Instructables

Arduino 3 wire Matrix Keypad

Picture of Arduino 3 wire Matrix Keypad

Keypad connected with only 3 wires to Arduino.

Background:

A matrix keypad can be connected to an Arduino board so that numerical data can be entered by the user.
Instructions exist in various forums on how to do this. The main problem is that this usually uses up a total of 7 of your digital input/output pins.

The problem:
For me this is a big problem as I want these pins free to control external devices such as solenoid valves and actuators. I also need some to send data to a serial LCD display.

Options are either
a) Use an Arduino Mega with lots more pins or
b) Find a way of interfacing a keypad using less input pins.

Solution:
By using ONE single analog input pin and a grid of resistors, we can wire up the buttons on the keypad such that when each is pressed a different voltage is sent to the analog input pin.

Although it is a hassle wiring up all the resistors, the big advantage is that all your digital pins remain free to be used for other things.

This has been described before on AVR forums but I have adapted it for Arduino and written some code for you to get started.






 

 
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Step 1: Identify the keypad pins

Picture of Identify the keypad pins
On base of keypad are 7 solder terminals.

Keypad can be considered to have 3 "columns" and 4 "rows" - see photo.

First step is to work out which solder terminal represents each row and which represents each column. Write everything down as you go along, very easy to mix everything up.

This has been described and you need to follow the instructions on how to do this given in this Arduino keypad tutorial:

http://www.arduino.cc/playground/Main/KeypadTutorial

macogala7 days ago

Hi! First of all thank you because this may be really useful.

Second, I have a question. I haven't tried this project yet, but as far as I've understood it, it's nothing but a Voltage Partitor. Now, I wonder if you have provided some kind of control regarding the possibility of multiple keys pressed, because I think there may be some problems if I press 2 or more keys at the same time.

In this case, obviously, the voltage wouldn't split as it is supposed to be, but I guess it may even be splitted in such a way that, for the Arduino, it corresponds to a completely different key. Am I right? And if so, have you thought about a solution regarding this?

Thank you very much,

Marco

osdoyi7 months ago
I am using 4x4 matrix display and tried your way. But only the last row (*,0,#,D) is responding. The others not. Do you have any suggestion ? In the capacitor connected side i used 1000ohm, 890ohm,1000ohm and 890ohm resistors.
marcoboers osdoyi2 months ago

Do you have it working in the mean time? And what resistor values did you use?

Thanks in advance

osdoyi marcoboers2 months ago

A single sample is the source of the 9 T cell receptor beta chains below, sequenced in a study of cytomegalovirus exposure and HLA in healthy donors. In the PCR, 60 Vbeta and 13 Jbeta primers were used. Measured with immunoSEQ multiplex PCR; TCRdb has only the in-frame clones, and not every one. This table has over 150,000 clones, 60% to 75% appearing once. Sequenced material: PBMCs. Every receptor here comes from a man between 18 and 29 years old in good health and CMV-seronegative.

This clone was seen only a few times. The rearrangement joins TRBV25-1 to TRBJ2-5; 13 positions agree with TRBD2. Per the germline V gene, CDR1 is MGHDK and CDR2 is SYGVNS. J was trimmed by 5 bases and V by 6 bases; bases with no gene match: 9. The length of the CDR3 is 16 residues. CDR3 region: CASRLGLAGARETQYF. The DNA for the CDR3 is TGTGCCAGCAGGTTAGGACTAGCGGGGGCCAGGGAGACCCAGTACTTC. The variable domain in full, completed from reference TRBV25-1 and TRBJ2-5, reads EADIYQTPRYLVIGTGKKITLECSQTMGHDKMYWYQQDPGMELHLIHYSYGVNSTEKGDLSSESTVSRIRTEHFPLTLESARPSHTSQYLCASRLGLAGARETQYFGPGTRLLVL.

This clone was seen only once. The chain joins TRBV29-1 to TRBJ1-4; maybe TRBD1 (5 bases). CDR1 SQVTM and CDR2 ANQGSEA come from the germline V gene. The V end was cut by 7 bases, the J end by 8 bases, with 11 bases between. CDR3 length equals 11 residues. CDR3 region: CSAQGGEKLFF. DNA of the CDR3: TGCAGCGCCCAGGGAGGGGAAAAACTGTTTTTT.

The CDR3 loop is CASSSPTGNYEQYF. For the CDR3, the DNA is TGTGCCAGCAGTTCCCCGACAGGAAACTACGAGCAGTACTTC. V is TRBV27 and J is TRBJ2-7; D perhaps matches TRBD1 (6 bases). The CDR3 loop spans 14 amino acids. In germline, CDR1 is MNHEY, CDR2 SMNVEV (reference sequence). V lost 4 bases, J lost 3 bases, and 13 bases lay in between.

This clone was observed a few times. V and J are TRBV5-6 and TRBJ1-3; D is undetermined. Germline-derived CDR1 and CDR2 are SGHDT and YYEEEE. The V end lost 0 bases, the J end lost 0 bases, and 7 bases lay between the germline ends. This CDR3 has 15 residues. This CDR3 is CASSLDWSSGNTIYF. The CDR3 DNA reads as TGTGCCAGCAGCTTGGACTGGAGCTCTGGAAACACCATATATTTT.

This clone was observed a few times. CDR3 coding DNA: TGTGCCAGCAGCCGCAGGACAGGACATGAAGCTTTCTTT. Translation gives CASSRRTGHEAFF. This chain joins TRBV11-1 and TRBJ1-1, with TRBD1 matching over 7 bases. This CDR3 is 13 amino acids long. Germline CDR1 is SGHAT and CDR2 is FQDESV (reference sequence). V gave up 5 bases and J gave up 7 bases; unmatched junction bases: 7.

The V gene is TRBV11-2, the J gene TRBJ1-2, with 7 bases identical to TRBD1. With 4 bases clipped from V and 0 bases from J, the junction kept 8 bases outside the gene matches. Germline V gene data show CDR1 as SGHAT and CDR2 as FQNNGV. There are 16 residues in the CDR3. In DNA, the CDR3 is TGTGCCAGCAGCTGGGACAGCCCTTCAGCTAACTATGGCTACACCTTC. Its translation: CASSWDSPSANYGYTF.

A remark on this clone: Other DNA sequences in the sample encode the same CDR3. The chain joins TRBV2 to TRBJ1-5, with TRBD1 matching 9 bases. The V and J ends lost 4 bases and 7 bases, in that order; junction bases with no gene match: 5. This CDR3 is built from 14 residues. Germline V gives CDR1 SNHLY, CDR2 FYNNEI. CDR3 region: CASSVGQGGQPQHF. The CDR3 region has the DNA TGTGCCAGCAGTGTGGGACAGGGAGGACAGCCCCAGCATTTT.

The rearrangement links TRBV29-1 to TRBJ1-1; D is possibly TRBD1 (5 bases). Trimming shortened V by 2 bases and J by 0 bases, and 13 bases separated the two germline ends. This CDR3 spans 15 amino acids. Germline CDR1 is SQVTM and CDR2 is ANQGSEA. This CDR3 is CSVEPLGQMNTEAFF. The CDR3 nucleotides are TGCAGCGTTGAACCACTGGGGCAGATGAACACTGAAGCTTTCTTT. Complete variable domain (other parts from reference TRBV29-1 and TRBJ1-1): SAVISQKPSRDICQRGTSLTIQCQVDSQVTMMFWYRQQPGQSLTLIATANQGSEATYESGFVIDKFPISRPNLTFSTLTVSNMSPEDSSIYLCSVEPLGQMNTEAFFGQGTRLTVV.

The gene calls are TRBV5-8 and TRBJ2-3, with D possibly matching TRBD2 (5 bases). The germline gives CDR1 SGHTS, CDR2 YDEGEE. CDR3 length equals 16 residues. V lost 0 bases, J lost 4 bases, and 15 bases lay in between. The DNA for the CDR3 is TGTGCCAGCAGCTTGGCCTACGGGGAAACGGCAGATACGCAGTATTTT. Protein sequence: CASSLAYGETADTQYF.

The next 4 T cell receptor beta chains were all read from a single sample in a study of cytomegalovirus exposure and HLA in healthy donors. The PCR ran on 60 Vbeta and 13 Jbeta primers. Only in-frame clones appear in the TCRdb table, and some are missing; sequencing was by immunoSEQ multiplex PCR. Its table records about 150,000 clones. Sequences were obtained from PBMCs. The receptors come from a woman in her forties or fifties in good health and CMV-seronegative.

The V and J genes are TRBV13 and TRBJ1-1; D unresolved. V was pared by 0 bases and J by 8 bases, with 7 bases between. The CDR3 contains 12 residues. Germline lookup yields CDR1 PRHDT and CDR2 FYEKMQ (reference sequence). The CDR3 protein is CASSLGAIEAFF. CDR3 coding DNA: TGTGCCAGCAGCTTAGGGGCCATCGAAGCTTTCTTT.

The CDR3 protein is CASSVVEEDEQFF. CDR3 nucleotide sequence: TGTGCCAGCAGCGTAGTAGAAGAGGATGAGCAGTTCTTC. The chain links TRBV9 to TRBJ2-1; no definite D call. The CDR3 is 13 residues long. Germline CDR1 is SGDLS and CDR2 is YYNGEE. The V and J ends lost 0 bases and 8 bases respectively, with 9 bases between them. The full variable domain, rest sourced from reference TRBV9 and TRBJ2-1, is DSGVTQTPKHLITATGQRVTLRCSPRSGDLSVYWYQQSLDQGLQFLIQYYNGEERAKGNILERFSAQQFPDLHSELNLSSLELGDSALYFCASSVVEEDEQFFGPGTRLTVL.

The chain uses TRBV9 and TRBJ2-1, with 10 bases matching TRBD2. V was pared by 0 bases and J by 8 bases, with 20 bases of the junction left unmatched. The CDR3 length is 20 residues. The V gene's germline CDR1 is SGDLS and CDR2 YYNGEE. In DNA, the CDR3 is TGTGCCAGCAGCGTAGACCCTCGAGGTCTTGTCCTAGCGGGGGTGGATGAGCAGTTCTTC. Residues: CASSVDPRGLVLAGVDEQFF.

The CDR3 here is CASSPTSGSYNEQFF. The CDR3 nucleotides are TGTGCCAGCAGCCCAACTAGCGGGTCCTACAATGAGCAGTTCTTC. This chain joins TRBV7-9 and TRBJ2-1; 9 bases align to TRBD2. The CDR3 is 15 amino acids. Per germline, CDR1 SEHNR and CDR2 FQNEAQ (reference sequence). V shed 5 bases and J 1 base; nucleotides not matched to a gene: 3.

Yeap I solved it. In schematics I add one more resistor in this order: 1000 ohms, 820
ohms, 1000 ohms, and 820 ohms.

marcoboers osdoyi2 months ago

Thanks I'll try this out.

tumbledown1 year ago
Hi Just put your circuit together and got the testsketch1 to work but can not get the keyboardreaderdemo to display on the serial monitor, any iders?.

its a wet and windy Sunday here in the UK and nothing else to do?
roachburn2 years ago
How do i get it to display the * or the # signs?
Has anyone actually done this? I'd love to see pictures of the end result.
thiagottjv2 years ago
Can i use another capacitor size? like a 100nf?
And the resistors? how did you calculate the sizes?
XenonJohn (author)  thiagottjv2 years ago
Capacitor, probably other values work. It helps debounce the keys I think.

The resistor values were borrowed from a post on similar topic on the AVR forums.

Best wishes

John
Data6433 years ago
(removed by author or community request)
XenonJohn (author)  Data6432 years ago
OK I will go and shoot myself then for wasting your time.

If you turn it over you see that several of the apparent solder terminals don't do anything and there are 7 active terminals.
budabob072 years ago
Very clever. Great way to save pins without using shift registers or other IC's
Wouldn't it be a lot simpler to do this with a parallel-in shift register? That would only use three pins, and you could do the same thing with parallel-out regs for outputs. Granted, it would cost a little more.
yes8s3 years ago
There is an error with your diagram above. The "1500 Ohm" resistor should actually be "15000 Ohm".
XenonJohn (author)  yes8s3 years ago
Thanks for spotting this.

I have changed the diagram to 15000 Ohm.

Best wishes

John
doby1623 years ago
I thought about doing this before. I guess since the keypad was only going to be for one project and it only needed a couple other pins I just took the lasy way out =). Well implemented though, I definantly think this shouldev been featured.
nadav3 years ago
WOW! how this didnt get featured is beyond me... Great 'ible thanks. -Nadav
XenonJohn (author)  nadav3 years ago
It's the weekend maybe! Also, until you have personally come up against the "running out of pins" problem you wouldn't realise it is a problem at all. John
nadav XenonJohn3 years ago
yeah, i always like to think ahead just incase there are upgrades to the project im doing. especially if its going to be permanent..
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